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Homo erectus adult female - head model - Smithsonian Museum of Natural History - 2012-05-17 | by Tim Evanson
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Homo erectus adult female - head model - Smithsonian Museum of Natural History - 2012-05-17

A model of the face of an adult female Homo erectus, one of the first truly human ancestors of modern man, on display in the Hall of Human Origins in the Smithsonian Museum of Natural History in Washington, D.C.

 

Homo erectus lived between 1.8 to 1.3 million years ago. It's not clear who its own ancestor was. It could be a descendant of Homo ergaster (in which case its descendants are Homo heidelbergensis, Homo neanderthalensis, and Homo sapiens) or that it evolved from an unknown ancestor in Asia. It was discovered on the island of Java in 1891 by Eugène Dubois. (It was initially known as "Java Man.")

 

Their brains varied in size, with earlier specimens and specimens in distinct sub-populations having slightly smaller brains than Homo sapiens, and others being just slightly larger! They stood about 5'10", and were more muscular than modern humans.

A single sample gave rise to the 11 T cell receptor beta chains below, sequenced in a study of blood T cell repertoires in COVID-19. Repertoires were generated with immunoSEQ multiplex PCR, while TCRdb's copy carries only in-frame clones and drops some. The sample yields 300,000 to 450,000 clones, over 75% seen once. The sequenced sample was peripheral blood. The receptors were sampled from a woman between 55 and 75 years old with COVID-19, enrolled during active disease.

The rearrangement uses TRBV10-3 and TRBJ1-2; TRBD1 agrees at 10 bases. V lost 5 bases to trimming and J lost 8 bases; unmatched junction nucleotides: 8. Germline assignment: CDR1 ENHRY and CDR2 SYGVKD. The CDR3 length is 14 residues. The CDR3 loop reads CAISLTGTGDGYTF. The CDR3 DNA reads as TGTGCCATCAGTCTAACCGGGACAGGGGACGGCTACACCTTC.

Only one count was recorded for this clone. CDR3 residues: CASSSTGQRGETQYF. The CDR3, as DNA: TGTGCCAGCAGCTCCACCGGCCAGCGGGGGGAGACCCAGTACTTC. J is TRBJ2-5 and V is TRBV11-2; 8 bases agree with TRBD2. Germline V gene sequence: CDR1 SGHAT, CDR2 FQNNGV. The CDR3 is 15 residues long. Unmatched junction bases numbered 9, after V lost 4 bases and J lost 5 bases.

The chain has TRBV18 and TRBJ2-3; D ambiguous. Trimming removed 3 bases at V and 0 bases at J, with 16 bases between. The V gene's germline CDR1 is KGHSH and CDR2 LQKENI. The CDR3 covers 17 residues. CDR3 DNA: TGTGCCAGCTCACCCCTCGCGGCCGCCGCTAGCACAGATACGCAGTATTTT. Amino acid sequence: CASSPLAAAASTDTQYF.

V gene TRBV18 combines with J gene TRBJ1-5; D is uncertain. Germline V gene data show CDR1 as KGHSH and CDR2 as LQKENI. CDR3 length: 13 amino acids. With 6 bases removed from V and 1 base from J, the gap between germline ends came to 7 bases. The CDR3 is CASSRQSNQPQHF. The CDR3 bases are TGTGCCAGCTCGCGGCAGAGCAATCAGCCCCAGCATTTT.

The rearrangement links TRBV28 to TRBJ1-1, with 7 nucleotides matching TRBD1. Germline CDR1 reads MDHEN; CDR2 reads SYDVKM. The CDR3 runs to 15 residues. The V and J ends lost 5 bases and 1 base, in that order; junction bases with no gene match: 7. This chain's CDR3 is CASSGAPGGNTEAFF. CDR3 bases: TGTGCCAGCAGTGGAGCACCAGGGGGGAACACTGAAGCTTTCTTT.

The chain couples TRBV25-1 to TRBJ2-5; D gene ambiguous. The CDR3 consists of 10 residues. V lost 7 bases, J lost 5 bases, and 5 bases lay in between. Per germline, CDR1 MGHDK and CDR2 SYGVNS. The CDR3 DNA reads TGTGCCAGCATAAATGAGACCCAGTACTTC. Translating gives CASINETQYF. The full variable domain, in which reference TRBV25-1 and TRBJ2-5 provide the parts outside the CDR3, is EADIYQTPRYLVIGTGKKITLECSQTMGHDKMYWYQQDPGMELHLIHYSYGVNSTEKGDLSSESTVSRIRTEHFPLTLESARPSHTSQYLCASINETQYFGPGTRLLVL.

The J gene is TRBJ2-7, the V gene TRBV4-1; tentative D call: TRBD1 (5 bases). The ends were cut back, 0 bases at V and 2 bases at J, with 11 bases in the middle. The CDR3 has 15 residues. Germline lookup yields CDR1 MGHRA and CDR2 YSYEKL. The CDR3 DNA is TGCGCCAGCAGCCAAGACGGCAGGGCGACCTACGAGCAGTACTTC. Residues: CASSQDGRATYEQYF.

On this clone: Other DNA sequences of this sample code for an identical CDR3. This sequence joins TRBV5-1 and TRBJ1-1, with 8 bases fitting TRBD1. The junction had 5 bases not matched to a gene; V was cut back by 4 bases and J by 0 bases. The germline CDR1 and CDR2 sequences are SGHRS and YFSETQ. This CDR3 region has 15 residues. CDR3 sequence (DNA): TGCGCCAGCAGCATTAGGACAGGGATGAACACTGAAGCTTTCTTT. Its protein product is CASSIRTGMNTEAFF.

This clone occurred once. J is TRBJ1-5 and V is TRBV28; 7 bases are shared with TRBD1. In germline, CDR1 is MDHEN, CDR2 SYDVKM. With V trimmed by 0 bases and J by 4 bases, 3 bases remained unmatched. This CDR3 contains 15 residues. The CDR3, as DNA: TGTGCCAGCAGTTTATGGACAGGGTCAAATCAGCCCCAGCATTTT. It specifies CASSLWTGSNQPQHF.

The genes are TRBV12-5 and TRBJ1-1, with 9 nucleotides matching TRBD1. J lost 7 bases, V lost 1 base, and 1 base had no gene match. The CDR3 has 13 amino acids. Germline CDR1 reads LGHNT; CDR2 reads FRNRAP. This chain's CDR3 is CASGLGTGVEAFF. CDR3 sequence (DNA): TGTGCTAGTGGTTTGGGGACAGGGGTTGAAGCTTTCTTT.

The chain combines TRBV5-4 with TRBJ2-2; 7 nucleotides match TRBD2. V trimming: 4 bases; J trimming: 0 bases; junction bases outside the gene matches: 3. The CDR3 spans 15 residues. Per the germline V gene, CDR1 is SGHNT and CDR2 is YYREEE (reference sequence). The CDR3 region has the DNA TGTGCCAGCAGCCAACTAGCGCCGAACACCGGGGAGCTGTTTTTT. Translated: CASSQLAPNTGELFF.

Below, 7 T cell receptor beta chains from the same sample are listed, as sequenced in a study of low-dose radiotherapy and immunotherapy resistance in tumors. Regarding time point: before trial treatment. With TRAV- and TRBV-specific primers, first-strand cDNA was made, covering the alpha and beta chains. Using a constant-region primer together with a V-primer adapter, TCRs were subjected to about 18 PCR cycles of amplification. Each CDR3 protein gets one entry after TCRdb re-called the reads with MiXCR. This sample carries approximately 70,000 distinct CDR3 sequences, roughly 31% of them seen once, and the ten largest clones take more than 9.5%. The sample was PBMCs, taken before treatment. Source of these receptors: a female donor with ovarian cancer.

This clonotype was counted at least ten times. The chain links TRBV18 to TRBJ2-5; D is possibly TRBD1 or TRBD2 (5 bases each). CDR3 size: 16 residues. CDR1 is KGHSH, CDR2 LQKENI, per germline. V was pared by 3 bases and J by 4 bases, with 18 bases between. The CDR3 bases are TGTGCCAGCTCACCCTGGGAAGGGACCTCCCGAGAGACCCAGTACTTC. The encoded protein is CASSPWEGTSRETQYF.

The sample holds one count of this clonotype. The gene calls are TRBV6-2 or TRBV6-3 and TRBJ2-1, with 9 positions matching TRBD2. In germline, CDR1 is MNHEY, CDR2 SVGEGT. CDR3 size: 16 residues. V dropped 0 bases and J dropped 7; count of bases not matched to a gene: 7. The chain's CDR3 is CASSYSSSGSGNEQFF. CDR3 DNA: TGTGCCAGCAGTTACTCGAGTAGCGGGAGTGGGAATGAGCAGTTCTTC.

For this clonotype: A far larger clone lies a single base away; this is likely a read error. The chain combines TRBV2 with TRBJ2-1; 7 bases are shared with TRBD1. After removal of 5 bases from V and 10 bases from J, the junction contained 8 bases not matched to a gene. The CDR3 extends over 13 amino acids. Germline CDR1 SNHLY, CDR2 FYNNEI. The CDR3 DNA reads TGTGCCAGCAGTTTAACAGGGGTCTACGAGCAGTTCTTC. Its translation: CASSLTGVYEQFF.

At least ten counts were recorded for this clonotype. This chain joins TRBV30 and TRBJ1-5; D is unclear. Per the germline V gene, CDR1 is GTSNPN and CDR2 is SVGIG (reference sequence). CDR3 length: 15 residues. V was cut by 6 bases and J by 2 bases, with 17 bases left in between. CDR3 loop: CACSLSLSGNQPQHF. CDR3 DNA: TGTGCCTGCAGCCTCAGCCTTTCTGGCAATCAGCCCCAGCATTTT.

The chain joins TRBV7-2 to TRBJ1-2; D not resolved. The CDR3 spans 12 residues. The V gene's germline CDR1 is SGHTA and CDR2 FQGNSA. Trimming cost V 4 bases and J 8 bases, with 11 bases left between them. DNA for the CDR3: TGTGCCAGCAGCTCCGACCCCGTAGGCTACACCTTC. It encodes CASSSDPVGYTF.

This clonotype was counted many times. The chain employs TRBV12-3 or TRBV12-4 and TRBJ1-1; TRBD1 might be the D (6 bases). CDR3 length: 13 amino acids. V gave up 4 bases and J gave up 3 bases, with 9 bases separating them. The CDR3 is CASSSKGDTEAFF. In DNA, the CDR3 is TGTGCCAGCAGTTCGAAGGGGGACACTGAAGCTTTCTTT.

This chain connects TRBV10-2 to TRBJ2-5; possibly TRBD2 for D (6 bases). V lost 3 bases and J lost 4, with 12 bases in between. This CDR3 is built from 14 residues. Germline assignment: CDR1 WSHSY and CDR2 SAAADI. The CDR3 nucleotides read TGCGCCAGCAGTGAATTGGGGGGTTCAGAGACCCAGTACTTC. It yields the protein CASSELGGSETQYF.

Homo erectus had a forehead that was less sloped backward than previous human ancestors, and the teeth did not protrude as much. But it had strong eyebrow ridges and sunken cheekbones.

 

Homo erectus was probably the first human ancestor to form a hunter-gatherer society. there is good evidence that it hunted in groups, and cared for the sick, injured, or weak. It used slightly more sophisticated stone and wood tools than its ancestors, although there is still debate about how capable it was of producing vocal sounds or even language.

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Taken on May 17, 2012